Power and confidence at Natchez’s first fashion show

Published 12:22 pm Saturday, July 16, 2022

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Before the show, shadows danced on the wall in the back room of Locust Alley on Saturday night. You could see them in the magenta lights of the bar area if you were angled correctly.

Models for the Natchez fashion show, hosted by Mississippi House of Fashion owner Jessica Hawkins and Thom Cat owner Thom Bailey, prepared for the runway in the back while music played from speakers in the front.

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It was the first of two days of shows. The second, and main, show is tonight at 7:30 p.m. in the courtyard of Locust Alley at 511 Main St. It’s the first show of its kind in Natchez, and Hawkins said it will come back every year, each time bigger than the last.

Since opening her storefront, Hawkins said she had always wanted to start a fashion week, like the ones she admires all over the world.

Hers would be about power, and confidence, Hawkins said. “The models have been through a lot, to get them all together as one was amazing.”

There are so many boutiques in Natchez that she wants to bring together in the future for more shows, Hawkins said. She wants people to travel to Natchez for them, “just to have a minute to breathe and laugh,” she said.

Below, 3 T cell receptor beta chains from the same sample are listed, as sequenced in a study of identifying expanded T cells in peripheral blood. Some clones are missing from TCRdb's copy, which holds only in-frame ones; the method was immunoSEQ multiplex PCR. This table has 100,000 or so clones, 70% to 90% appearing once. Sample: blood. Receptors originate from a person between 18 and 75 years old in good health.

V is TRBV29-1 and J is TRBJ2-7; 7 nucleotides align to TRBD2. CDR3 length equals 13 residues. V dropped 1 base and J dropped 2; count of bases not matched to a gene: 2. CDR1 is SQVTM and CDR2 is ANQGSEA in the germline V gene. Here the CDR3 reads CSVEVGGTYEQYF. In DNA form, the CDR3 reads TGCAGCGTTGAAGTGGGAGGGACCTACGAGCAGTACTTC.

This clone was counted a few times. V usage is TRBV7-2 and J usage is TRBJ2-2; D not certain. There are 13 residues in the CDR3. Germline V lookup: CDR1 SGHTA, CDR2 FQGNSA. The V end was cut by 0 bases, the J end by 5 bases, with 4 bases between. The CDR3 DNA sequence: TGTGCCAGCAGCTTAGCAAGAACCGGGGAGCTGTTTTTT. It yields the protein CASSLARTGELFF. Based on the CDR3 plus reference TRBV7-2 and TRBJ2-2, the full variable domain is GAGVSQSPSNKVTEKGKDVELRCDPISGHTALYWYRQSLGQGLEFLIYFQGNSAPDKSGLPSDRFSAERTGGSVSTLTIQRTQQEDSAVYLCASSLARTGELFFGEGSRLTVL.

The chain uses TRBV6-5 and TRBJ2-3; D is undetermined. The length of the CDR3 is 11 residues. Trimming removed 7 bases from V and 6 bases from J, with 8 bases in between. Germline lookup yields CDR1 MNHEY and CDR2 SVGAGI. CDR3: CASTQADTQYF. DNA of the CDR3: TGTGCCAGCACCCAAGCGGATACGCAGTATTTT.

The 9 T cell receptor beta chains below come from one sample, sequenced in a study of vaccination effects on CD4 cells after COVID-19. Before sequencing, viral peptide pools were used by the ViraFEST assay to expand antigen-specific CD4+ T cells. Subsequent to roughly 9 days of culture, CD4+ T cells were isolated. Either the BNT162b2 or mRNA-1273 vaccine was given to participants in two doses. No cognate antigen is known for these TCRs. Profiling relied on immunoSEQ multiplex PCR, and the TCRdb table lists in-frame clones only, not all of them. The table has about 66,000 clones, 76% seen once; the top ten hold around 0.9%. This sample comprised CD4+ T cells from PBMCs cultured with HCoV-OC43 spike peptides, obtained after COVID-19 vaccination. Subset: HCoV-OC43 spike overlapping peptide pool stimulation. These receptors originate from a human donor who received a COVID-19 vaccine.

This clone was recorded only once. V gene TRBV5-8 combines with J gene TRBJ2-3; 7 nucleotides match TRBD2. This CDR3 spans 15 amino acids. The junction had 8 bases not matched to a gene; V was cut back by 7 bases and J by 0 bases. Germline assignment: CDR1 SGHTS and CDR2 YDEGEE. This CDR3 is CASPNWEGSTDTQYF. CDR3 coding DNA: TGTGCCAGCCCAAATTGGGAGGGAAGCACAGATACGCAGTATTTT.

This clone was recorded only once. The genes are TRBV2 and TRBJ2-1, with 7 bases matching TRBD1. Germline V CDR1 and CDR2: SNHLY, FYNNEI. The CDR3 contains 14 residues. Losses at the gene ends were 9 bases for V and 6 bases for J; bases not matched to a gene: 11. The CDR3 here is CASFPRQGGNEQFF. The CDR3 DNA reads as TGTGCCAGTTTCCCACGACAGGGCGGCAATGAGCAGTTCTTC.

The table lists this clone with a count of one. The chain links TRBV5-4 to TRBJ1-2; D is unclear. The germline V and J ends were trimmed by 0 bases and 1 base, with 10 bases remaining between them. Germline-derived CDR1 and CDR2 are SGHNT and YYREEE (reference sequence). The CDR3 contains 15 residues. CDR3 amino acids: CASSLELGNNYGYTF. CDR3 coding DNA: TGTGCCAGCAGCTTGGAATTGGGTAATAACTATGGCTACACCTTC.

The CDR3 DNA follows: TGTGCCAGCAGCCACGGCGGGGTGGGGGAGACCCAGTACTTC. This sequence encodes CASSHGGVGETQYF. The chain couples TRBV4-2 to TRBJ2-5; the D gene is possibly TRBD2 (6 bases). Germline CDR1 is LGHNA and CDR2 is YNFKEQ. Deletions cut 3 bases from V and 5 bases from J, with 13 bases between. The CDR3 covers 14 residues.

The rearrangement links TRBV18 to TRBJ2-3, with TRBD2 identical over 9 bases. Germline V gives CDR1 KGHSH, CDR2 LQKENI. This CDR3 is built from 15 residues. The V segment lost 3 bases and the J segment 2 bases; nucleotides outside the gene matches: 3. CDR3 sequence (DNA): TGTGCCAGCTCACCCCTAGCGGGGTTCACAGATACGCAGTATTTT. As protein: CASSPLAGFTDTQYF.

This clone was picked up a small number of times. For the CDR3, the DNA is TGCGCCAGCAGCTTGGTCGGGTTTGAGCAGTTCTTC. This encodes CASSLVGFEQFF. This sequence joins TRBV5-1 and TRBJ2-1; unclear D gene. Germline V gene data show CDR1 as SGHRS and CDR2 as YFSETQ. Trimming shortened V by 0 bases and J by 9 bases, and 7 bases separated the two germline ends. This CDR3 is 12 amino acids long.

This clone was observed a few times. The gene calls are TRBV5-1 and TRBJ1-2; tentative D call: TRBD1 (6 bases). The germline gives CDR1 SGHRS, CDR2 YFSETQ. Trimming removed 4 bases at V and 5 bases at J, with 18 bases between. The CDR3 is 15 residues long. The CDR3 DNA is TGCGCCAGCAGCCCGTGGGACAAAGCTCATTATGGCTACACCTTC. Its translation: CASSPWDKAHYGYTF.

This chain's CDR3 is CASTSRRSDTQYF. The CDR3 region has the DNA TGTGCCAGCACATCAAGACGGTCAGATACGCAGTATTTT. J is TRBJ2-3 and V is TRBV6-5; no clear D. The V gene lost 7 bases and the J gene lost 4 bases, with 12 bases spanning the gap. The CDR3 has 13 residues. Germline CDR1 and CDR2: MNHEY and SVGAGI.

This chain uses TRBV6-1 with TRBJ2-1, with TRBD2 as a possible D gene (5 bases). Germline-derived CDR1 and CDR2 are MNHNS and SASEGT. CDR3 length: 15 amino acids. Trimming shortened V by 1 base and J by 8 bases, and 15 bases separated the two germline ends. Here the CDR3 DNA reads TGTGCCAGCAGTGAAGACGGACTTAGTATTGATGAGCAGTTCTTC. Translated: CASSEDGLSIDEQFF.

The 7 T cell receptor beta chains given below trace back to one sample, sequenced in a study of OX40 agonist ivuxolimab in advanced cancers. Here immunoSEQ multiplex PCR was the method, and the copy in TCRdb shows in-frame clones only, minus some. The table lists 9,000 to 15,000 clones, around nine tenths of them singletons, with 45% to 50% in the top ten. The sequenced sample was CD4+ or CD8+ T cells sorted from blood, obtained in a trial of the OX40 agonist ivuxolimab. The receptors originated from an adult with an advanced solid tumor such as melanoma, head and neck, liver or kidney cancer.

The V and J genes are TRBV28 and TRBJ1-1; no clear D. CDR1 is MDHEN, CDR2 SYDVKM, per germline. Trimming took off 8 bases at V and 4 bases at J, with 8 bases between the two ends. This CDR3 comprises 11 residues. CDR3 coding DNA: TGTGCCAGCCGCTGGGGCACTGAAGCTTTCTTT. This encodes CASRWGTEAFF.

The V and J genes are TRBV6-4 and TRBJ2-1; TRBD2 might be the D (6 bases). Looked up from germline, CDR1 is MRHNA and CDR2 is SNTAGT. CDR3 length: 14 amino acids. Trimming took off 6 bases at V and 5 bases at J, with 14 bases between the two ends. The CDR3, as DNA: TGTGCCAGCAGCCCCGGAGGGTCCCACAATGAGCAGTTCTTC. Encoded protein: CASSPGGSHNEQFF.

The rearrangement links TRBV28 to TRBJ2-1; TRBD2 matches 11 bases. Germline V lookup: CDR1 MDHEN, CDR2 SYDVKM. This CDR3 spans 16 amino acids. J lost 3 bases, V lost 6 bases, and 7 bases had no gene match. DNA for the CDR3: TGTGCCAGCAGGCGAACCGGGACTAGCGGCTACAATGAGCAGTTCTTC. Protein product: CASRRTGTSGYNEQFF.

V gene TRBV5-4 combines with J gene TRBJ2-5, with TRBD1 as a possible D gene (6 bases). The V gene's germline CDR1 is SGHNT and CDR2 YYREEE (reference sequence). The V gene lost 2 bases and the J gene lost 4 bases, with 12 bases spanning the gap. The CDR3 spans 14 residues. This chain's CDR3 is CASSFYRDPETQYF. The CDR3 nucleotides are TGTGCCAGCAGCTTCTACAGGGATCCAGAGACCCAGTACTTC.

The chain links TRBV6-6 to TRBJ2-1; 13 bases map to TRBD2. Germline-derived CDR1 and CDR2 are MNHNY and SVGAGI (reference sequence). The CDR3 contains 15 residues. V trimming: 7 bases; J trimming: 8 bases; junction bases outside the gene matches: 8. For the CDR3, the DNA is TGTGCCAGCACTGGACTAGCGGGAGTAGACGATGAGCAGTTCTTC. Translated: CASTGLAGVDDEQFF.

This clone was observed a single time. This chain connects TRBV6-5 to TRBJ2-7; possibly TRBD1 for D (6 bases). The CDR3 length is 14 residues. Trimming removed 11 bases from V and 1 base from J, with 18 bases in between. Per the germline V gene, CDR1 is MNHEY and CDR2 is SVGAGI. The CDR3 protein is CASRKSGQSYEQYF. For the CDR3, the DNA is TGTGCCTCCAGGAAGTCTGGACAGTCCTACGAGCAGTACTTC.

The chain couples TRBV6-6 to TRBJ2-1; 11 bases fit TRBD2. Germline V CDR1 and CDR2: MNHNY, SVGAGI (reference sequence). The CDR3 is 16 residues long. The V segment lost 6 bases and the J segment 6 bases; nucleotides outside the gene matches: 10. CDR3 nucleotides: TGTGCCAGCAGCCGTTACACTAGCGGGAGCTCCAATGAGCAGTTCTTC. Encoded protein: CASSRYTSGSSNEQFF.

The tables in Locust Alley were arranged in rows to create a runway to a stage where models could pose for an image and the audience.

“I can’t wait for y’all to see the spice that’s coming,” Hawkins said to the crowd, awaiting the first line up Mississippi House of Fashion pieces.

“Some of these models have overcome a lot,” she added. “There’s more than what you see. It’s not just what we have on, it’s what’s inside.”

That power and confidence shone as the models strutted, sometimes twirled and danced, between and around the tables at Locust Alley.

“When you brush your teeth every morning make sure you say ‘hey, what’s up gorgeous?’” Thom Bailey said, inspiring the crowd between collections.

The next lineup was swimwear. “These shells are coming off,” Hawkins said.

They strutted and twirled and danced again, in neons and tassles and other ocean-suitable designs. Then in lace and silk for the lingerie collection from Thom Cat.

After the show, the models gathered at the front to speak with the crowd about finding confidence in themselves, enough to model in public.

“I stand for fitness,” said Cailyn Riley, “I wanted to come and strut this new body.” She shouted out to her husband who sat in the back of the room, for helping her along her health journey. Riley had opened each collection.

Seleena Charles, a car salesperson by day, had walked the swimwear show in a neon one-piece and a silken robe that swept up behind her in the wind she created down the runway. She had laughed and smiled and made sure all angles of the outfit were seen by the paparazzi.

But Charles said to the crowd after the show that she had never felt attractive and had never admitted that until today, especially not publicly. She said Bailey had told her to say it, to face it.

“I am beautiful, I will say that to myself,” Charles said.